The Massachusetts Appeals Court issued an important decision last week concerning forum selection clauses in Massachusetts. While the case didn’t concern a real estate matter, these clauses are often found in real estate contracts, making it relevant here. The case, Empire Loan of Stoughton v. Stanley Convergent Security Solutions, Inc., is included below.
This case concerned a breach of contract dispute between two businesses: a Massachusetts corporation and a Delaware corporation doing business in Massachusetts. These corporations entered into a contract for the installation of security systems, and a lawsuit arose after one of the businesses alleged that the other failed to properly maintain and monitor one of its security systems. One of these businesses sued the other in a Massachusetts court, and the court dismissed the lawsuit due to a forum selection clause in the parties’ contract.
What is a Forum Selection Clause?
A forum selection clause allows parties in a contract to pick the location where any lawsuits arising out of the contract should be heard. Here, the parties agreed to Connecticut. Because the business sued in Massachusetts, the court dismissed the case.
Empire Loan discusses the standard for determining whether one of these clauses is enforceable. The party in favor of the clause must show the clause was reasonably communicated and accepted. The party opposed to the clause must show it is unfair and unreasonable.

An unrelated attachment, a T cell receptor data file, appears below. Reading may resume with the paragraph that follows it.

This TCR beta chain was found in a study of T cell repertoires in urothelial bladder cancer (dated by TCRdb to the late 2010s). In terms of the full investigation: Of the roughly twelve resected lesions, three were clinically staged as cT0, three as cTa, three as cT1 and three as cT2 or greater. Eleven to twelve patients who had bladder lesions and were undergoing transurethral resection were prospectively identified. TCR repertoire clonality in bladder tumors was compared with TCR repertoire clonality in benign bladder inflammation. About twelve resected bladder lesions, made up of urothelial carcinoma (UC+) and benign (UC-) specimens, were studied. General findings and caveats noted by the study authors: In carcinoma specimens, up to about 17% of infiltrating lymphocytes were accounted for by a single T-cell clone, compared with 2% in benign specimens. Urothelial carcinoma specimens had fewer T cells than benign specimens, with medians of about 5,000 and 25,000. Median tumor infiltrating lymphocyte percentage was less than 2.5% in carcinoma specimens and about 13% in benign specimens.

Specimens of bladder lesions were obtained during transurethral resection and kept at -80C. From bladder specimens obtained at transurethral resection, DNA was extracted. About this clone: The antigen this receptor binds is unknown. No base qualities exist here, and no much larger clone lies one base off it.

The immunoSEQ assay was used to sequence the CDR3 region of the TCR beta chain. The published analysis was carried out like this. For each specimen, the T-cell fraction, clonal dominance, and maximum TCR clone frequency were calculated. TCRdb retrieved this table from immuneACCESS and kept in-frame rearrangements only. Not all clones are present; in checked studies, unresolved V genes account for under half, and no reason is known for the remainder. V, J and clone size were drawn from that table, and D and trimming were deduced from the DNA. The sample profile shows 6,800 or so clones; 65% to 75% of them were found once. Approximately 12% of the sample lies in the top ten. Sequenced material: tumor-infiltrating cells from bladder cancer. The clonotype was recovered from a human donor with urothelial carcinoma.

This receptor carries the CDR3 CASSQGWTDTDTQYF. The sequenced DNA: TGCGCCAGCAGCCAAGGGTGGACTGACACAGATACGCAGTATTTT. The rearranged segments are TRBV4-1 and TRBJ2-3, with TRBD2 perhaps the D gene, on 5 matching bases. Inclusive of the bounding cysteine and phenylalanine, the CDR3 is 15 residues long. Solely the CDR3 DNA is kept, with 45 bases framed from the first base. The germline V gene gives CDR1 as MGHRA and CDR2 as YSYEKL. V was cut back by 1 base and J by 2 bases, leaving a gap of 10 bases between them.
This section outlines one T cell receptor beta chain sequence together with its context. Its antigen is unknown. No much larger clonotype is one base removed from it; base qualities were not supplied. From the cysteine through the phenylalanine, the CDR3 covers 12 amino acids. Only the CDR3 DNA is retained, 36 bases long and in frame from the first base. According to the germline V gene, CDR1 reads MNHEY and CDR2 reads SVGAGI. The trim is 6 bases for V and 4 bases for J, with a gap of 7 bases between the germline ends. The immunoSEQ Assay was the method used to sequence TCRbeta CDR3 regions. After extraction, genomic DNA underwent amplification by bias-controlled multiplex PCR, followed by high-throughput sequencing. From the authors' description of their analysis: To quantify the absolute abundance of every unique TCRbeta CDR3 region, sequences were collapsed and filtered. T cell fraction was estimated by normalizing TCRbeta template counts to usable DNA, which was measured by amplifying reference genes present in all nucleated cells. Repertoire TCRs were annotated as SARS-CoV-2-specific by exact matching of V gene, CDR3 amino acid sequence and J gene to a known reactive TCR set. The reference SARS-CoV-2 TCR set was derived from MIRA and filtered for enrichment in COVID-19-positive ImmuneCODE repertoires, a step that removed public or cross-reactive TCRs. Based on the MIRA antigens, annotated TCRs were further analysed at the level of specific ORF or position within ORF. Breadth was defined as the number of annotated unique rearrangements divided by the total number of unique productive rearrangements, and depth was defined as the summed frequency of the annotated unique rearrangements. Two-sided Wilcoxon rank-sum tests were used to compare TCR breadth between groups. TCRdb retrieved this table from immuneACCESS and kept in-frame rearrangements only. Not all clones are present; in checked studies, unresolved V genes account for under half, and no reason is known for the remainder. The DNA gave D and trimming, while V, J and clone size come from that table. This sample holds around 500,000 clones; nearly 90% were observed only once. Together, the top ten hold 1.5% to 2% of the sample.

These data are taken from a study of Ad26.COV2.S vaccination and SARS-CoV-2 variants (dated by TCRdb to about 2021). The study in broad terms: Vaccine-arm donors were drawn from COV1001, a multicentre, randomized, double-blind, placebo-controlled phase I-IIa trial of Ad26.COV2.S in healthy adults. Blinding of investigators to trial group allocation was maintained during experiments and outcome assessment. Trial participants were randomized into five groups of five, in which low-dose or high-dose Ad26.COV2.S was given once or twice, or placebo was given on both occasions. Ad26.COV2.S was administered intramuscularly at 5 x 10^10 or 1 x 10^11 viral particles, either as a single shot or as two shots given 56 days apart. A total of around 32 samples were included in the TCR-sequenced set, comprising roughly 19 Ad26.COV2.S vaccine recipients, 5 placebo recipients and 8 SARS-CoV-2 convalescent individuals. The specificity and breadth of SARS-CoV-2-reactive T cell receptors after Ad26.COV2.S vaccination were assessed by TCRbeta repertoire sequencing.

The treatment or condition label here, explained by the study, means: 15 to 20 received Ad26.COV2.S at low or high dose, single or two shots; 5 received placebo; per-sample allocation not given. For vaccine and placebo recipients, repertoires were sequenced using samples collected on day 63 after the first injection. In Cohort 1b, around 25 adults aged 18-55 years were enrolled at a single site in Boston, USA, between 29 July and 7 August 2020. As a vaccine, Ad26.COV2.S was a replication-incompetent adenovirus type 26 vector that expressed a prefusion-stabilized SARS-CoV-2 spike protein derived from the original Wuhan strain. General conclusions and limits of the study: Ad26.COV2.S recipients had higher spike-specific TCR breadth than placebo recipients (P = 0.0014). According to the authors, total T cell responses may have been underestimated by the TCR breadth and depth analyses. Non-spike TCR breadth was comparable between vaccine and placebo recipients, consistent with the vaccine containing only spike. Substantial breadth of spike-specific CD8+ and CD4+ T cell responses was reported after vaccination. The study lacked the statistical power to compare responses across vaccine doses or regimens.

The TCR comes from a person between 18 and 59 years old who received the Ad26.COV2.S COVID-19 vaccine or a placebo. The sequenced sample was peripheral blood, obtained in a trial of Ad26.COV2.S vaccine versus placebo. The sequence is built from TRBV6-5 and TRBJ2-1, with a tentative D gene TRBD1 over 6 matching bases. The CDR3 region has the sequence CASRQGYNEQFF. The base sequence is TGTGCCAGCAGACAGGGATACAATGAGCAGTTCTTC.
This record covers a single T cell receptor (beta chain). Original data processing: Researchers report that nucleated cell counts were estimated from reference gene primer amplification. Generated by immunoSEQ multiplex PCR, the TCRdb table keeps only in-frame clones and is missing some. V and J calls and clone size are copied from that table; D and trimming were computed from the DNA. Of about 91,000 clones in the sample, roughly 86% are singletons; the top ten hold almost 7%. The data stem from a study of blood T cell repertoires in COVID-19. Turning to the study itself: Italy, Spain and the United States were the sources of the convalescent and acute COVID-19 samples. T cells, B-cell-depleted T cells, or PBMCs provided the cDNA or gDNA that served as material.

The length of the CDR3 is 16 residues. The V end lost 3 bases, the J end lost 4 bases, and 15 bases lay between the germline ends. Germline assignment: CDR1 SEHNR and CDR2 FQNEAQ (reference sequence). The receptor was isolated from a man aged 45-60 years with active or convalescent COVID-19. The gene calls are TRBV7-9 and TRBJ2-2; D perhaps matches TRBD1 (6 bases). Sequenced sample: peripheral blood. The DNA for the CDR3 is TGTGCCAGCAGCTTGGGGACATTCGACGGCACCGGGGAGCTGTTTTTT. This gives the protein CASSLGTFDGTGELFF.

The Appeals Court found that this forum selection clause was permissible largely because the opponent of the clause did not dispute reading the entire contract and agreeing to all of its terms. Moreover, the record supported that the parties negotiated the entire agreement.
Empire Loan has important implications for anyone entering into a contract . . . especially in real estate. Forum selection clauses can (and will) be enforceable if they are fair and reasonable. This decision suggests that courts will not have too much sympathy for parties who freely and willingly sign agreements of these type. Simply put, a party who signs a contract with a forum selection clause can be stuck with it.
That’s not to say that every one of these clauses are enforceable. A party entering into one of these contracts, however, should give consideration to the implications of one of these clauses before signing.
If you need assistance with a real estate contract dispute, contact me for a consultation.17P1115-Forum-Selection